Okla., Ark., fall foliage in limbo due to drought
OKLAHOMA CITY (AP) — Summer-long drought conditions that have plagued Oklahoma and Arkansas have left in limbo the usual explosion of fall foliage colors that attract tourists to both states.
Trees in both the Ozark and the Ouachita national forests that spread into the two states typically provide a panorama of red, green and yellow leaves and are destinations for those seeking fall colors.
Foresters say those trees are shedding many of their leaves now — two months early.
"Basically, the number of hardwood trees going dormant or browning is noticeable in both the Ozark and Ouachita national forests, said U.S. National Forest spokeswoman Tracy Farley.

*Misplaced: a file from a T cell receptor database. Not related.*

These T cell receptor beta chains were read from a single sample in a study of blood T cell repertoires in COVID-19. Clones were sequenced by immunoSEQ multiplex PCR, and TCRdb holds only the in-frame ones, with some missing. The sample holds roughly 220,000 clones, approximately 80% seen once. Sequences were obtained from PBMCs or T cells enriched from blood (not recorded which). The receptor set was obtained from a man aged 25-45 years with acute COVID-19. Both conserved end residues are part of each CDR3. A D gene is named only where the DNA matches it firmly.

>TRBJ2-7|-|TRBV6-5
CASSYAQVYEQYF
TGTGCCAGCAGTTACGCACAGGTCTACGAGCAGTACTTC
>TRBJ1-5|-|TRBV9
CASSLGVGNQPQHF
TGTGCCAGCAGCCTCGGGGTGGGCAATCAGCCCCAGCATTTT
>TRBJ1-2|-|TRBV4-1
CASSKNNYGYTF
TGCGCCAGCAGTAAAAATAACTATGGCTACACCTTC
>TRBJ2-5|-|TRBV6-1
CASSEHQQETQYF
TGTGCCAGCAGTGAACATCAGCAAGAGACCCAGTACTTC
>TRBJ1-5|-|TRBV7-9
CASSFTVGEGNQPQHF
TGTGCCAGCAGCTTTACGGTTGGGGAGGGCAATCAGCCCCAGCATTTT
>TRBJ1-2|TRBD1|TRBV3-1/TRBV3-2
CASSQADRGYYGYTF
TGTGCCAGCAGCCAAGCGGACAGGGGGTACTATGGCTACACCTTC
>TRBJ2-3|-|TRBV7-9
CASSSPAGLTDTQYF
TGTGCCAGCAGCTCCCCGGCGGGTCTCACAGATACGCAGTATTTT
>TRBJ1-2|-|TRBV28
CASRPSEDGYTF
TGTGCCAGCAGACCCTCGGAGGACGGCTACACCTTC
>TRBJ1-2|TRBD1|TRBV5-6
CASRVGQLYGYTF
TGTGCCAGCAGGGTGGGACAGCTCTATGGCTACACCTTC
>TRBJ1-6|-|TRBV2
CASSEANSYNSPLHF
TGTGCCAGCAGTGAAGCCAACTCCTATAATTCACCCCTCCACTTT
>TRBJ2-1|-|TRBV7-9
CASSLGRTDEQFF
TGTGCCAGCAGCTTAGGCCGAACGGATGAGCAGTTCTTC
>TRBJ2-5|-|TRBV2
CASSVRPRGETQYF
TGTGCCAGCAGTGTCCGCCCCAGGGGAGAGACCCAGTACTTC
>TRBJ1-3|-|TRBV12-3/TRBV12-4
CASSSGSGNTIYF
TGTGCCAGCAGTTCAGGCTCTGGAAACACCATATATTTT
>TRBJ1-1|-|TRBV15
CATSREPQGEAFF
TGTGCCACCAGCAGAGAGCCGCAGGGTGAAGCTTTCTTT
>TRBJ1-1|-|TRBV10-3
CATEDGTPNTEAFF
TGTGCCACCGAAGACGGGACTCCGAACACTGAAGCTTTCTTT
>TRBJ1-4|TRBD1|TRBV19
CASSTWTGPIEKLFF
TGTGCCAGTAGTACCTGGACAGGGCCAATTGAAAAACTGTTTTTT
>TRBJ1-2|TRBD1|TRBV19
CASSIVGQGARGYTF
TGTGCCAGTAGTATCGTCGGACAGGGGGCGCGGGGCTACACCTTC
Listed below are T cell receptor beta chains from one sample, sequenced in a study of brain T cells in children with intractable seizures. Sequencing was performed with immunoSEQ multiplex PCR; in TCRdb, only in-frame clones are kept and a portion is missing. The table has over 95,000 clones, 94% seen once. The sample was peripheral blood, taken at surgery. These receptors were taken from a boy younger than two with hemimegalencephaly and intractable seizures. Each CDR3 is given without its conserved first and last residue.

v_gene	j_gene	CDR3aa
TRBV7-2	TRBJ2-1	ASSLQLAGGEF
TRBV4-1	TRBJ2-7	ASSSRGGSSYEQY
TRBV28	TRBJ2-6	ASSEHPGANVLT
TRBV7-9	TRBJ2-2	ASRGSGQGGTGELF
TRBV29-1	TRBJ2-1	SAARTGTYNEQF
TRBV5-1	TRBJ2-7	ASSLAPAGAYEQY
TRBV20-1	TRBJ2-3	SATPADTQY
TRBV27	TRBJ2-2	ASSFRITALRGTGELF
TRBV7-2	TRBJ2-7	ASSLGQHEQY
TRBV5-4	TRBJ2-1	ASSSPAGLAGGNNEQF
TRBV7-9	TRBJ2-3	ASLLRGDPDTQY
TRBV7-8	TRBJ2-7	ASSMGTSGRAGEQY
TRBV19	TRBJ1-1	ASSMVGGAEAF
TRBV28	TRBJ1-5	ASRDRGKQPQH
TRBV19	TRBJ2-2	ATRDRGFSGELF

"I haven't heard anyone talk about having a spectacular fall," Farley said.
Rainfall now could change that outlook, according to both Farley and Craig Marquardt, an Oklahoma Forestry Services district forester in Talihina in southeastern Oklahoma. The Talimena National Scenic Byway stretches through the Ouachita forest from Mena, Ark., to Talihina.
More than 53 percent of Arkansas was rated as in exceptional drought — the worst category — early in August, and 48 percent of Oklahoma was in exceptional drought in late August, according to the U.S. Drought Monitor.
Rainfall now "would be really beneficial. The trees could use a good drink of water," Marquardt said. "It'll be nothing but good for the trees."
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